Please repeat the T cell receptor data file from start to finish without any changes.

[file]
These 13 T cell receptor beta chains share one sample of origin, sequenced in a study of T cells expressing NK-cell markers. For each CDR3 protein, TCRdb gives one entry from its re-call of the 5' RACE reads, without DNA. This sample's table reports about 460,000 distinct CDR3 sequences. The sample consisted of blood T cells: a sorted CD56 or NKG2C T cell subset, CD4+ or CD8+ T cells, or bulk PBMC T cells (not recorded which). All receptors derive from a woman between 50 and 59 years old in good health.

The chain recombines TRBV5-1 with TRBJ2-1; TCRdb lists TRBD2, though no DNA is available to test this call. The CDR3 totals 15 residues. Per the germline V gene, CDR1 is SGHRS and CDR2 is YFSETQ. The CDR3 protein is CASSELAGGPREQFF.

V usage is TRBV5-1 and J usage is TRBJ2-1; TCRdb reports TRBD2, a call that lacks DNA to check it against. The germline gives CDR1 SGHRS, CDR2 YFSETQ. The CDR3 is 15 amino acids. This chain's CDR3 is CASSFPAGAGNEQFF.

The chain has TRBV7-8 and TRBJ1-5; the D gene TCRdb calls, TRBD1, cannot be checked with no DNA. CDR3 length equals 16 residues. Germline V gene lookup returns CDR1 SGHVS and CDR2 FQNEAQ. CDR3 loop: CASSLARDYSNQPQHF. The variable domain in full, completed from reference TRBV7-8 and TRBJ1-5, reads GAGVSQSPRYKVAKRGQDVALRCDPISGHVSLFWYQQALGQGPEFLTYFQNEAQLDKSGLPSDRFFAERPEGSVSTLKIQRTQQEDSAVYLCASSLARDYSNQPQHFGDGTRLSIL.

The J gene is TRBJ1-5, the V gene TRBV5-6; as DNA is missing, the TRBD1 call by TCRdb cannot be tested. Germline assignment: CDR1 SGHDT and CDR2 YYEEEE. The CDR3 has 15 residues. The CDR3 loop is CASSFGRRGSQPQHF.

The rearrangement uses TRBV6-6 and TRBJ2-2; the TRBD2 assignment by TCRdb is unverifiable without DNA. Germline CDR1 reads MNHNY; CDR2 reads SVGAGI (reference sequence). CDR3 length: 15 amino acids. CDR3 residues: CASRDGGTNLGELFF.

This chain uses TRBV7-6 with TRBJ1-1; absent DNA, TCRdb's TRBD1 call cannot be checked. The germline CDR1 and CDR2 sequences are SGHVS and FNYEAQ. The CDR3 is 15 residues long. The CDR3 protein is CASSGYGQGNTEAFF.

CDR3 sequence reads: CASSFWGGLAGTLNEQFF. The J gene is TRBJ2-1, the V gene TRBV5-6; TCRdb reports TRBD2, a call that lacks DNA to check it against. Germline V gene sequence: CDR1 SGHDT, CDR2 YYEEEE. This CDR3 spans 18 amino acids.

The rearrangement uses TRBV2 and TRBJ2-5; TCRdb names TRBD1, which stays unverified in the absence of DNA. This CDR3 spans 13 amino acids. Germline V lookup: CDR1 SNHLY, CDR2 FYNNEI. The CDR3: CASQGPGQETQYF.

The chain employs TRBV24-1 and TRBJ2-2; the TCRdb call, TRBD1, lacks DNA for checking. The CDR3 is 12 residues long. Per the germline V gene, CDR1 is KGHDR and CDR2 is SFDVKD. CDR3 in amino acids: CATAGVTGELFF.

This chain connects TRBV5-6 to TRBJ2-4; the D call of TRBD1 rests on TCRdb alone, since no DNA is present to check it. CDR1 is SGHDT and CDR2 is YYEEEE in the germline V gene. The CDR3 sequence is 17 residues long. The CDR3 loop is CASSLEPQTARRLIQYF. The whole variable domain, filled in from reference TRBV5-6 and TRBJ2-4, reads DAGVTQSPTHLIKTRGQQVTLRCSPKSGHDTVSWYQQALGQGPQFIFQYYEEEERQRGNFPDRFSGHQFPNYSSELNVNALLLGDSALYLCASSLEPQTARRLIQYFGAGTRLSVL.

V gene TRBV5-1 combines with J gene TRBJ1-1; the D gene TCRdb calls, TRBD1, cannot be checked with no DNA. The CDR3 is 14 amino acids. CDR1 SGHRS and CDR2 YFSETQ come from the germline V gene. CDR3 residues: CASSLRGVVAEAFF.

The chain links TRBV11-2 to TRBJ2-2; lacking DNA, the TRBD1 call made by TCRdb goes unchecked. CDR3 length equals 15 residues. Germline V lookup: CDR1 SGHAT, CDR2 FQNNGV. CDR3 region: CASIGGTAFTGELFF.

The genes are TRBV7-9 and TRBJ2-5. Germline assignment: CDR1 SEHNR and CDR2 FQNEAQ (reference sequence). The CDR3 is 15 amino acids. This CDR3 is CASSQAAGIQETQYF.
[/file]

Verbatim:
These 13 T cell receptor beta chains share one sample of origin, sequenced in a study of T cells expressing NK-cell markers. For each CDR3 protein, TCRdb gives one entry from its re-call of the 5' RACE reads, without DNA. This sample's table reports about 460,000 distinct CDR3 sequences. The sample consisted of blood T cells: a sorted CD56 or NKG2C T cell subset, CD4+ or CD8+ T cells, or bulk PBMC T cells (not recorded which). All receptors derive from a woman between 50 and 59 years old in good health.

The chain recombines TRBV5-1 with TRBJ2-1; TCRdb lists TRBD2, though no DNA is available to test this call. The CDR3 totals 15 residues. Per the germline V gene, CDR1 is SGHRS and CDR2 is YFSETQ. The CDR3 protein is CASSELAGGPREQFF.

V usage is TRBV5-1 and J usage is TRBJ2-1; TCRdb reports TRBD2, a call that lacks DNA to check it against. The germline gives CDR1 SGHRS, CDR2 YFSETQ. The CDR3 is 15 amino acids. This chain's CDR3 is CASSFPAGAGNEQFF.

The chain has TRBV7-8 and TRBJ1-5; the D gene TCRdb calls, TRBD1, cannot be checked with no DNA. CDR3 length equals 16 residues. Germline V gene lookup returns CDR1 SGHVS and CDR2 FQNEAQ. CDR3 loop: CASSLARDYSNQPQHF. The variable domain in full, completed from reference TRBV7-8 and TRBJ1-5, reads GAGVSQSPRYKVAKRGQDVALRCDPISGHVSLFWYQQALGQGPEFLTYFQNEAQLDKSGLPSDRFFAERPEGSVSTLKIQRTQQEDSAVYLCASSLARDYSNQPQHFGDGTRLSIL.

The J gene is TRBJ1-5, the V gene TRBV5-6; as DNA is missing, the TRBD1 call by TCRdb cannot be tested. Germline assignment: CDR1 SGHDT and CDR2 YYEEEE. The CDR3 has 15 residues. The CDR3 loop is CASSFGRRGSQPQHF.

The rearrangement uses TRBV6-6 and TRBJ2-2; the TRBD2 assignment by TCRdb is unverifiable without DNA. Germline CDR1 reads MNHNY; CDR2 reads SVGAGI (reference sequence). CDR3 length: 15 amino acids. CDR3 residues: CASRDGGTNLGELFF.

This chain uses TRBV7-6 with TRBJ1-1; absent DNA, TCRdb's TRBD1 call cannot be checked. The germline CDR1 and CDR2 sequences are SGHVS and FNYEAQ. The CDR3 is 15 residues long. The CDR3 protein is CASSGYGQGNTEAFF.

CDR3 sequence reads: CASSFWGGLAGTLNEQFF. The J gene is TRBJ2-1, the V gene TRBV5-6; TCRdb reports TRBD2, a call that lacks DNA to check it against. Germline V gene sequence: CDR1 SGHDT, CDR2 YYEEEE. This CDR3 spans 18 amino acids.

The rearrangement uses TRBV2 and TRBJ2-5; TCRdb names TRBD1, which stays unverified in the absence of DNA. This CDR3 spans 13 amino acids. Germline V lookup: CDR1 SNHLY, CDR2 FYNNEI. The CDR3: CASQGPGQETQYF.

The chain employs TRBV24-1 and TRBJ2-2; the TCRdb call, TRBD1, lacks DNA for checking. The CDR3 is 12 residues long. Per the germline V gene, CDR1 is KGHDR and CDR2 is SFDVKD. CDR3 in amino acids: CATAGVTGELFF.

This chain connects TRBV5-6 to TRBJ2-4; the D call of TRBD1 rests on TCRdb alone, since no DNA is present to check it. CDR1 is SGHDT and CDR2 is YYEEEE in the germline V gene. The CDR3 sequence is 17 residues long. The CDR3 loop is CASSLEPQTARRLIQYF. The whole variable domain, filled in from reference TRBV5-6 and TRBJ2-4, reads DAGVTQSPTHLIKTRGQQVTLRCSPKSGHDTVSWYQQALGQGPQFIFQYYEEEERQRGNFPDRFSGHQFPNYSSELNVNALLLGDSALYLCASSLEPQTARRLIQYFGAGTRLSVL.

V gene TRBV5-1 combines with J gene TRBJ1-1; the D gene TCRdb calls, TRBD1, cannot be checked with no DNA. The CDR3 is 14 amino acids. CDR1 SGHRS and CDR2 YFSETQ come from the germline V gene. CDR3 residues: CASSLRGVVAEAFF.

The chain links TRBV11-2 to TRBJ2-2; lacking DNA, the TRBD1 call made by TCRdb goes unchecked. CDR3 length equals 15 residues. Germline V lookup: CDR1 SGHAT, CDR2 FQNNGV. CDR3 region: CASIGGTAFTGELFF.

The genes are TRBV7-9 and TRBJ2-5. Germline assignment: CDR1 SEHNR and CDR2 FQNEAQ (reference sequence). The CDR3 is 15 amino acids. This CDR3 is CASSQAAGIQETQYF.